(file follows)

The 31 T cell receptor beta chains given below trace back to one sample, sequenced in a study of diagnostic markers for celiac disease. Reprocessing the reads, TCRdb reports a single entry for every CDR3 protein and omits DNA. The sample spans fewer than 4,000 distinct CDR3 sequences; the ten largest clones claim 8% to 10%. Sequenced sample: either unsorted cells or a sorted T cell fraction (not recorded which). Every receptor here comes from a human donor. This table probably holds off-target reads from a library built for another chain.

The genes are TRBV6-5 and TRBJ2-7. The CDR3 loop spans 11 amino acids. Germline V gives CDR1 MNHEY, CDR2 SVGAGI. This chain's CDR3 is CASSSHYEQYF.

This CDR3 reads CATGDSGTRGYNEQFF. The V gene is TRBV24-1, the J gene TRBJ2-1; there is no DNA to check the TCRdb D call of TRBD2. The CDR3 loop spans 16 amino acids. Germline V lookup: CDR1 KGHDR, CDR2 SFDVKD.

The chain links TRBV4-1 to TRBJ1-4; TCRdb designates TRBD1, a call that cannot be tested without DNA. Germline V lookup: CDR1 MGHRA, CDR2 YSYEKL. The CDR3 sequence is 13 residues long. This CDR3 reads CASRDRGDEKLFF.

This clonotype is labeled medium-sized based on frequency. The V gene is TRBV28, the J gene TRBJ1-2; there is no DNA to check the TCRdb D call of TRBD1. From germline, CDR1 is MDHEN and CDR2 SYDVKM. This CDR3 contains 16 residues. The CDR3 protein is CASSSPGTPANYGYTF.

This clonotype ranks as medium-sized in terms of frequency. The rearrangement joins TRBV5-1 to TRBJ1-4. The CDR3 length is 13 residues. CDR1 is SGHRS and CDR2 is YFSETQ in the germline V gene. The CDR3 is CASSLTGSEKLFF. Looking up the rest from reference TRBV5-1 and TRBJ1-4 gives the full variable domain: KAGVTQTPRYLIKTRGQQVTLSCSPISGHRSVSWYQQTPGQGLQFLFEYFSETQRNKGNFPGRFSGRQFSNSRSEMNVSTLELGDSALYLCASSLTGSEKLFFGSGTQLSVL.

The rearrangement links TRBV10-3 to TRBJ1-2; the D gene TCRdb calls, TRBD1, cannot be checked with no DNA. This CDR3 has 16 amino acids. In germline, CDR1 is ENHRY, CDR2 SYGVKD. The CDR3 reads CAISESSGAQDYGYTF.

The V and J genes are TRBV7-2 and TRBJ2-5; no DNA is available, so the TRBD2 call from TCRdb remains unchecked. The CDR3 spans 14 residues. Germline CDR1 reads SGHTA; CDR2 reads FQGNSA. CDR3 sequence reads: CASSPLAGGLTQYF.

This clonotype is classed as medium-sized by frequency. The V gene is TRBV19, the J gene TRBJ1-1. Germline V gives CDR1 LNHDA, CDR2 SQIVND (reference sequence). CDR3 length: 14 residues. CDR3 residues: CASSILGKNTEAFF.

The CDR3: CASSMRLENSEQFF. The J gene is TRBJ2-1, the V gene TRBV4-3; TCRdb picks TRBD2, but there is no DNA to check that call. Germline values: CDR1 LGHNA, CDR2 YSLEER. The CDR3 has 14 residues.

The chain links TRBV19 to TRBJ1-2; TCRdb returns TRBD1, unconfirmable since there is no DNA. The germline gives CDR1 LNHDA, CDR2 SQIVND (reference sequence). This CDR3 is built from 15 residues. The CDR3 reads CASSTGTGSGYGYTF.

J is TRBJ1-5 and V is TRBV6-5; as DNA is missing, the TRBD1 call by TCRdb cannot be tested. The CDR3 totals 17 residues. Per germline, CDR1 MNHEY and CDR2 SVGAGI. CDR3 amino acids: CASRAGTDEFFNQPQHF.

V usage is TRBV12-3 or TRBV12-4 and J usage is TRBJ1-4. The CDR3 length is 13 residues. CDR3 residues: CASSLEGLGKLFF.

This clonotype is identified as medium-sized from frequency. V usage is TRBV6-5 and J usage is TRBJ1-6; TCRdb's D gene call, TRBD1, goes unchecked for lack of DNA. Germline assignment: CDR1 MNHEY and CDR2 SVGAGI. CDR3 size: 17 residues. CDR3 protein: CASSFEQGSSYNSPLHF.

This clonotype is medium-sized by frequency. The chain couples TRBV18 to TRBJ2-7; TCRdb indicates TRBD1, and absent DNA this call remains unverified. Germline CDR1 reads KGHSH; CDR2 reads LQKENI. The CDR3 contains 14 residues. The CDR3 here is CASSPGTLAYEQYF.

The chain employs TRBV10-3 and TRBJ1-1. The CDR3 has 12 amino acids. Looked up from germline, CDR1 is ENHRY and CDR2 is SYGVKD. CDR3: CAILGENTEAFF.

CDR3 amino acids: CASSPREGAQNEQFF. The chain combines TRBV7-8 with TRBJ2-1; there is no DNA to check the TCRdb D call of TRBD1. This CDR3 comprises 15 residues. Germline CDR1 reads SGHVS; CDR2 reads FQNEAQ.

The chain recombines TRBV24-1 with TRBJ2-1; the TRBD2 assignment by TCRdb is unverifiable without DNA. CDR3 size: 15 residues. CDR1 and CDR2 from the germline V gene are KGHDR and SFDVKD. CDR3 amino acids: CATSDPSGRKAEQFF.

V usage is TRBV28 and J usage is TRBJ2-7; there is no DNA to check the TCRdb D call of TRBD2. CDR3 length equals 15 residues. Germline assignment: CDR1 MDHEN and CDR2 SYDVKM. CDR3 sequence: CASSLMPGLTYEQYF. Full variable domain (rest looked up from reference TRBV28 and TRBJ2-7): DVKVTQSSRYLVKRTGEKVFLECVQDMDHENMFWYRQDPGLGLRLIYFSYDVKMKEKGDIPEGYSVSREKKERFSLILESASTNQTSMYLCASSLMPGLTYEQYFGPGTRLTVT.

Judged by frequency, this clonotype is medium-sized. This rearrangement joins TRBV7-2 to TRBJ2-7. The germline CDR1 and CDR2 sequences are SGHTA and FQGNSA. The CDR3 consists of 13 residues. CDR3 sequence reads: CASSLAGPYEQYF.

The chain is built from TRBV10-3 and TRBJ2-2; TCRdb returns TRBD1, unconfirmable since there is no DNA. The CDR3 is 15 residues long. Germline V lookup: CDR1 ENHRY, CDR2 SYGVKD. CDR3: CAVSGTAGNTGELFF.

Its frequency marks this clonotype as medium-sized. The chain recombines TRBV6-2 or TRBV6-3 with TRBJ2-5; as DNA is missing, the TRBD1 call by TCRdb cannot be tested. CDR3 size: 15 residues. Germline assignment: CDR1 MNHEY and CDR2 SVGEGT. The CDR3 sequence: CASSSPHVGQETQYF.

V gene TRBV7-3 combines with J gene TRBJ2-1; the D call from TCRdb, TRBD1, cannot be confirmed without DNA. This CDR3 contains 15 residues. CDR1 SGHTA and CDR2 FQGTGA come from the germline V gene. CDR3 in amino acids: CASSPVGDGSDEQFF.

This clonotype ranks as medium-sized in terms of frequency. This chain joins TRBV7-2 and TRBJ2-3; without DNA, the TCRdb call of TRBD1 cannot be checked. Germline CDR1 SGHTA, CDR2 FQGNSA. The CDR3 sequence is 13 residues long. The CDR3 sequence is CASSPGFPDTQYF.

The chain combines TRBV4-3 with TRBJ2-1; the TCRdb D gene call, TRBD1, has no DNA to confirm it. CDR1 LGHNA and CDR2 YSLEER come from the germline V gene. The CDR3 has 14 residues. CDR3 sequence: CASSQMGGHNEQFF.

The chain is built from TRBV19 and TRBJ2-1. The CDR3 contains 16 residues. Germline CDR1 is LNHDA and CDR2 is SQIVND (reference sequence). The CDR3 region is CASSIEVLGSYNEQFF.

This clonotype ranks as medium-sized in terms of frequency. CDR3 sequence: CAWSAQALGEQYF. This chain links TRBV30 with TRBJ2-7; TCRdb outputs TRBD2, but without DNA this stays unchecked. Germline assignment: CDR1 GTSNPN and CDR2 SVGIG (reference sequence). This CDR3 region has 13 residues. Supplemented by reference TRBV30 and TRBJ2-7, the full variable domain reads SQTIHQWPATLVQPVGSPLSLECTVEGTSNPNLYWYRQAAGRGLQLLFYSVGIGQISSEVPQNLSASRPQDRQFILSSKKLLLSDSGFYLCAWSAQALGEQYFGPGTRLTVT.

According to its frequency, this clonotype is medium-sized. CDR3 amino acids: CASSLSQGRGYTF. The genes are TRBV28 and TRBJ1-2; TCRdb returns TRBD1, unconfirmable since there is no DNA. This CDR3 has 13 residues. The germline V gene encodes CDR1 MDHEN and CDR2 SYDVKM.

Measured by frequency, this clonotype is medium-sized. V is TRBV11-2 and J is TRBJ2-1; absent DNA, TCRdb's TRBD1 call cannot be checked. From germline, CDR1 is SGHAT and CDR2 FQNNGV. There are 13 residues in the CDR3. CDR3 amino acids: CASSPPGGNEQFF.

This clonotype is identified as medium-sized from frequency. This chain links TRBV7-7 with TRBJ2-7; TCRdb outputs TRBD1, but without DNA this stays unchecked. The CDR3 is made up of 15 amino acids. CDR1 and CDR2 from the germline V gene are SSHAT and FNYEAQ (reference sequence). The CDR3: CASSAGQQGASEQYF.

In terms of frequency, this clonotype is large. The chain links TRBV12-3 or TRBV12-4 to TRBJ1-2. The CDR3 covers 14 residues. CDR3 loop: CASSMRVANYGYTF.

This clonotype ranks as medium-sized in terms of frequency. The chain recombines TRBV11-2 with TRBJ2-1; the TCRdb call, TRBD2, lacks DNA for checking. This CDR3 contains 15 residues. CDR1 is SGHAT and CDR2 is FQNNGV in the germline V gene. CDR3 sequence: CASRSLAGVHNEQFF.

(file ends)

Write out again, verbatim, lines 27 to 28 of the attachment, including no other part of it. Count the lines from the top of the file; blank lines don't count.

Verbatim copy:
This clonotype ranks as medium-sized in terms of frequency. CDR3 sequence: CAWSAQALGEQYF. This chain links TRBV30 with TRBJ2-7; TCRdb outputs TRBD2, but without DNA this stays unchecked. Germline assignment: CDR1 GTSNPN and CDR2 SVGIG (reference sequence). This CDR3 region has 13 residues. Supplemented by reference TRBV30 and TRBJ2-7, the full variable domain reads SQTIHQWPATLVQPVGSPLSLECTVEGTSNPNLYWYRQAAGRGLQLLFYSVGIGQISSEVPQNLSASRPQDRQFILSSKKLLLSDSGFYLCAWSAQALGEQYFGPGTRLTVT.

According to its frequency, this clonotype is medium-sized. CDR3 amino acids: CASSLSQGRGYTF. The genes are TRBV28 and TRBJ1-2; TCRdb returns TRBD1, unconfirmable since there is no DNA. This CDR3 has 13 residues. The germline V gene encodes CDR1 MDHEN and CDR2 SYDVKM.